Odontogenic myxoma is usually a benign neoplasm, although it has the ability to infiltrate surrounding tissues thus becoming locally invasive. Furthermore, it has a moderately high recurrence rate and can sometimes display a really aggressive behaviour. An unusual case of a 48-y-old woman in whom odontogenic myxoma recurred 11 years after excision of the primitive lesion is reported. Although rare, the possibility of malignant evolution led us to consider which was the most appropriate management of both the neoplasm and the recurrence. A careful assessment of the clinical, radiographical, tomographical, histological and, if necessary, immunohistochemical features of the lesion allows a distinction to be made between lesions that are only locally invasive and the rarer, more dangerous aggressive lesions. In the first case we suggest that, where possible, a conservative treatment should be preferred, followed by close monitoring of the lesion over time. Since odontogenic myxoma is limited to the facial bones, excision may be uselessly disfiguring, above all in young patients. More aggressive surgical treatment should be reserved for lesions for which there is a strong suspicion of malignant transformation.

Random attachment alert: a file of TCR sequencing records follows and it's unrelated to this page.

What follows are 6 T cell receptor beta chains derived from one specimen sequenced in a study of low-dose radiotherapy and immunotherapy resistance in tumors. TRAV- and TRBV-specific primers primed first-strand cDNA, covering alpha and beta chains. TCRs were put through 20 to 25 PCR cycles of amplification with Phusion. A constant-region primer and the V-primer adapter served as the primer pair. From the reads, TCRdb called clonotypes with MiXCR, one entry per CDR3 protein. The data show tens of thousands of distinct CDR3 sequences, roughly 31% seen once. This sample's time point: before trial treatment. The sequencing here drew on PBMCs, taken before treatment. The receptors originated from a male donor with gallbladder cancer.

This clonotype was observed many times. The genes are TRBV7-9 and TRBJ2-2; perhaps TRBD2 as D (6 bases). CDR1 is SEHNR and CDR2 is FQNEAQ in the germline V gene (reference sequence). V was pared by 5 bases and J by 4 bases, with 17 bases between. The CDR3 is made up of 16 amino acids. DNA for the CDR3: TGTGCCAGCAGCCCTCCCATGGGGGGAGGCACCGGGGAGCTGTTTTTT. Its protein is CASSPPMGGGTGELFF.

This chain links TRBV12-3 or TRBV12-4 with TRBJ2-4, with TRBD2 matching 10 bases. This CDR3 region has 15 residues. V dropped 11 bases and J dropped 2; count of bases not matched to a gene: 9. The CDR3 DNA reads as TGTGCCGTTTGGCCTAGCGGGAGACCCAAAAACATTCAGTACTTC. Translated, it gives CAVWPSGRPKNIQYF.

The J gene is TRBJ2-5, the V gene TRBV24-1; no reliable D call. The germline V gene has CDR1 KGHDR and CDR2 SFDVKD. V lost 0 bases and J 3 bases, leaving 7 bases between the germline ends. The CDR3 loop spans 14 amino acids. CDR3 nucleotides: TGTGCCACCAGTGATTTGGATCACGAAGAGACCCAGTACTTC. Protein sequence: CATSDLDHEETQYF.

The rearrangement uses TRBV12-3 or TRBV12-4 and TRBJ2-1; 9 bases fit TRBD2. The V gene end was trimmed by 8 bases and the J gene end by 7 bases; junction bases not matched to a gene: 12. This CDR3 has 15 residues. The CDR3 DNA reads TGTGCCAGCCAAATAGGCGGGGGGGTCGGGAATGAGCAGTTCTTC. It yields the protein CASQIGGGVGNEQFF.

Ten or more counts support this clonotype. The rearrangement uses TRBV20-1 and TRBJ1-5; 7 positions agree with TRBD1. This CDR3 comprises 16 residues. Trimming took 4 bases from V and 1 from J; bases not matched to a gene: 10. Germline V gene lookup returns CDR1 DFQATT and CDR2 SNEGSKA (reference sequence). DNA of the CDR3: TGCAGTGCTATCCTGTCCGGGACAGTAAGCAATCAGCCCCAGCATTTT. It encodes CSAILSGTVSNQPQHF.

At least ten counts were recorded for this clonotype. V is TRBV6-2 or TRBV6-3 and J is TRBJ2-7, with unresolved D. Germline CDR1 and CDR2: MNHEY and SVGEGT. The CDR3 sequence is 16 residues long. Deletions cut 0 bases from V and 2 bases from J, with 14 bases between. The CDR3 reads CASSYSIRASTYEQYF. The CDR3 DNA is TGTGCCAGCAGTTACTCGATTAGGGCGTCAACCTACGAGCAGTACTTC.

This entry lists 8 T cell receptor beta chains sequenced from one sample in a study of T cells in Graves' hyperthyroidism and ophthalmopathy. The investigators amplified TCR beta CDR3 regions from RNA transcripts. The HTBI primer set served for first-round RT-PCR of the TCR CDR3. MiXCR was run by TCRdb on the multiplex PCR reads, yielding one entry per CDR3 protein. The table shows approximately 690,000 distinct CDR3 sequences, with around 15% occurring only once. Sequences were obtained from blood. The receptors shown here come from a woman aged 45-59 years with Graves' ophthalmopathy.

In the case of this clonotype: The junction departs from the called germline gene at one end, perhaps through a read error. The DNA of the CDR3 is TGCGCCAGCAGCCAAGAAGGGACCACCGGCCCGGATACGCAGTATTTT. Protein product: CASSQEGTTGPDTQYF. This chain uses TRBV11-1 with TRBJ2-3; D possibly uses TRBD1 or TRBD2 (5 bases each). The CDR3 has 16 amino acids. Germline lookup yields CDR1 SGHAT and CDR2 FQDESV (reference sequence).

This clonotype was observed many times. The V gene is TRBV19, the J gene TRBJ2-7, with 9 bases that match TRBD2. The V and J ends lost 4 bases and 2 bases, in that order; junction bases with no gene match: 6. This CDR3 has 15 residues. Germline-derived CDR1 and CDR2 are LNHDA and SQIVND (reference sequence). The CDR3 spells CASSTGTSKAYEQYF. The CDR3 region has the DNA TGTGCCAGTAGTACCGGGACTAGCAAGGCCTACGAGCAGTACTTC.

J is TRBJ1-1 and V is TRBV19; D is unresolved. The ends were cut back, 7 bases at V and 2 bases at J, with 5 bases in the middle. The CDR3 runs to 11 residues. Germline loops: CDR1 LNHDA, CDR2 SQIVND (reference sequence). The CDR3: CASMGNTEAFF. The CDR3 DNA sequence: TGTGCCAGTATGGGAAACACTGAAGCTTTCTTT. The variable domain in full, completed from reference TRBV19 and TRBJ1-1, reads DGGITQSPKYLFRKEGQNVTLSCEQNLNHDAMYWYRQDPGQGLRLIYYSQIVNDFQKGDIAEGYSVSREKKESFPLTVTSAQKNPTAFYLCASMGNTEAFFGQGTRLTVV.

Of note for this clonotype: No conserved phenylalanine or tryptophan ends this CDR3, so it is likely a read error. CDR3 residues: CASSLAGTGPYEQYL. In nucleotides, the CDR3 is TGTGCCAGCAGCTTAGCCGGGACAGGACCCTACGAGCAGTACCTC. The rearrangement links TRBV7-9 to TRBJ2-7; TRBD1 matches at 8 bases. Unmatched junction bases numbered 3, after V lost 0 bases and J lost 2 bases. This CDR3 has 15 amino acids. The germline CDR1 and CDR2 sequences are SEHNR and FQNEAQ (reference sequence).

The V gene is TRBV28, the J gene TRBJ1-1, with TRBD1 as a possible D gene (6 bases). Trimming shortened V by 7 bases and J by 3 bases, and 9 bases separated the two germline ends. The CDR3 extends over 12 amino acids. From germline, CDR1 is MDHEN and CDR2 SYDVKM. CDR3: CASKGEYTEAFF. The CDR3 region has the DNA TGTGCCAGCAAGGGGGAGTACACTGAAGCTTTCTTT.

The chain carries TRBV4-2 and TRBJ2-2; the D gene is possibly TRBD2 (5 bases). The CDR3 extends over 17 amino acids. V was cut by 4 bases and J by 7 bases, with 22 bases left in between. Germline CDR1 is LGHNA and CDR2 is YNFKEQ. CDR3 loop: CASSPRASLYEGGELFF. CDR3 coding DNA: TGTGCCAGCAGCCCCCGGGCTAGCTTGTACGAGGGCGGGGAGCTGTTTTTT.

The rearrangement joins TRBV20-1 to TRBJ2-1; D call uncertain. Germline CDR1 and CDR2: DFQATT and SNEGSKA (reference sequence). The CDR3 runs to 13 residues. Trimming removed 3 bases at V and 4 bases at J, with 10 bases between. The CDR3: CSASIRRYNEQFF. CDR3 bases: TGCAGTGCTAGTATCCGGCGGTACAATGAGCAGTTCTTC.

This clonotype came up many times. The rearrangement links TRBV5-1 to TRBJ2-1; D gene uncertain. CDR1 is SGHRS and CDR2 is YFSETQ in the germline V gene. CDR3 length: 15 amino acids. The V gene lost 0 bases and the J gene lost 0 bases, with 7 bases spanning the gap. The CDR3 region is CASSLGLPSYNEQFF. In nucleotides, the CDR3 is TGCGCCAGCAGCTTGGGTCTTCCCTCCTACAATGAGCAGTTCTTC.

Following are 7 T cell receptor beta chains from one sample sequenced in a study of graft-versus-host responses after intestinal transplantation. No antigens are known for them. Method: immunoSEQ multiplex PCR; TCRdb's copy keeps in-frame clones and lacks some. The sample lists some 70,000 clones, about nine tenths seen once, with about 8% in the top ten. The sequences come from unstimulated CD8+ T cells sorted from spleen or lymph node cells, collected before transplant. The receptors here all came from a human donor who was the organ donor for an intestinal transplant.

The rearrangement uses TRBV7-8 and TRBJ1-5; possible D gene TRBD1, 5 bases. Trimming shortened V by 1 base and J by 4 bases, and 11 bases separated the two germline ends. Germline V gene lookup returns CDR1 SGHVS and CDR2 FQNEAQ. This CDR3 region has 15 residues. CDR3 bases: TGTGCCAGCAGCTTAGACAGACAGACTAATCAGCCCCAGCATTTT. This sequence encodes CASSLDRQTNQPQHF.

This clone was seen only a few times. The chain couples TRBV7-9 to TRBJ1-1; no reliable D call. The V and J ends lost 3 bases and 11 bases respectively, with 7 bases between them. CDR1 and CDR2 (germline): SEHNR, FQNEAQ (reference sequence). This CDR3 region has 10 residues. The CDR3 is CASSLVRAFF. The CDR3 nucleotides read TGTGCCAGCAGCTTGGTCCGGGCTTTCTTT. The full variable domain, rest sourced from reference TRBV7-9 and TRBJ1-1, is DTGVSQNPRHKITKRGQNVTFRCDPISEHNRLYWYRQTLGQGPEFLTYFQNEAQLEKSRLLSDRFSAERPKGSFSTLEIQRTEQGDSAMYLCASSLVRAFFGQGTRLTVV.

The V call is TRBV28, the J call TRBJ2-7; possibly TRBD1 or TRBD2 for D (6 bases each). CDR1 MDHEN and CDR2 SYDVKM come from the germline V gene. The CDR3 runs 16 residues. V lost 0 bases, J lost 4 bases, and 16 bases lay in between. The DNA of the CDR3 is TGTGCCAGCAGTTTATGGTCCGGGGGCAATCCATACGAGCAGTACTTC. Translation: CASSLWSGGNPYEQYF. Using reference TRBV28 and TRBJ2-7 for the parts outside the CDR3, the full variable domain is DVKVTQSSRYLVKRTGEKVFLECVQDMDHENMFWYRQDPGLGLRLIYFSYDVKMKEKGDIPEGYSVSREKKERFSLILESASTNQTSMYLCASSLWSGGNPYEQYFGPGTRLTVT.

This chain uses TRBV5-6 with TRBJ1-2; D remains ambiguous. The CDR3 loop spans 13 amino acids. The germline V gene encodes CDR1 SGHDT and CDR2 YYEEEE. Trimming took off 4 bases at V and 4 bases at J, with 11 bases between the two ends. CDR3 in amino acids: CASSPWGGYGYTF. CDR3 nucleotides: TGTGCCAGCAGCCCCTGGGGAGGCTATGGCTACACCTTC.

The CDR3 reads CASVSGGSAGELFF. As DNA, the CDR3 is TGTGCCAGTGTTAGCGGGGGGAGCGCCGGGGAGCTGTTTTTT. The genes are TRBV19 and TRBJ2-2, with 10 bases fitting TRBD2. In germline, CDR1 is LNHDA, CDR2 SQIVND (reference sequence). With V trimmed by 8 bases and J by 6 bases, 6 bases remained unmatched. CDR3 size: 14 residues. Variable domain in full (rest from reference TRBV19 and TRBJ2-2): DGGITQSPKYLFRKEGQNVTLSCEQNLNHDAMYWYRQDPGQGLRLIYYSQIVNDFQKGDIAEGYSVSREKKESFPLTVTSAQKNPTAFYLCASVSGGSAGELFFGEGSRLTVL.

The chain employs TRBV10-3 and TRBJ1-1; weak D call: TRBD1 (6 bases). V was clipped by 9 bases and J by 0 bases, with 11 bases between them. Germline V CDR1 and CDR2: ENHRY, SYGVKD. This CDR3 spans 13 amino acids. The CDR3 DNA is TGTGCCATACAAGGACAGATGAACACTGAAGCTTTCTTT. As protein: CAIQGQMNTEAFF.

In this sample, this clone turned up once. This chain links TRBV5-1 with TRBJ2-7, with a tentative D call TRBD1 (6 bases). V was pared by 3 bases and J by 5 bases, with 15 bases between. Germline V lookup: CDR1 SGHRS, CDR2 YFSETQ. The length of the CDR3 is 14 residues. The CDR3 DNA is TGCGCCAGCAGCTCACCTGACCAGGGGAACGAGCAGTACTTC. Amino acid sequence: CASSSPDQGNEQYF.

|Translated title of the contribution||Odontogenic myxoma recurring after 11 years: case report and observations on this unusual neoplasm|
|Number of pages||5|
|Publication status||Published - 2003|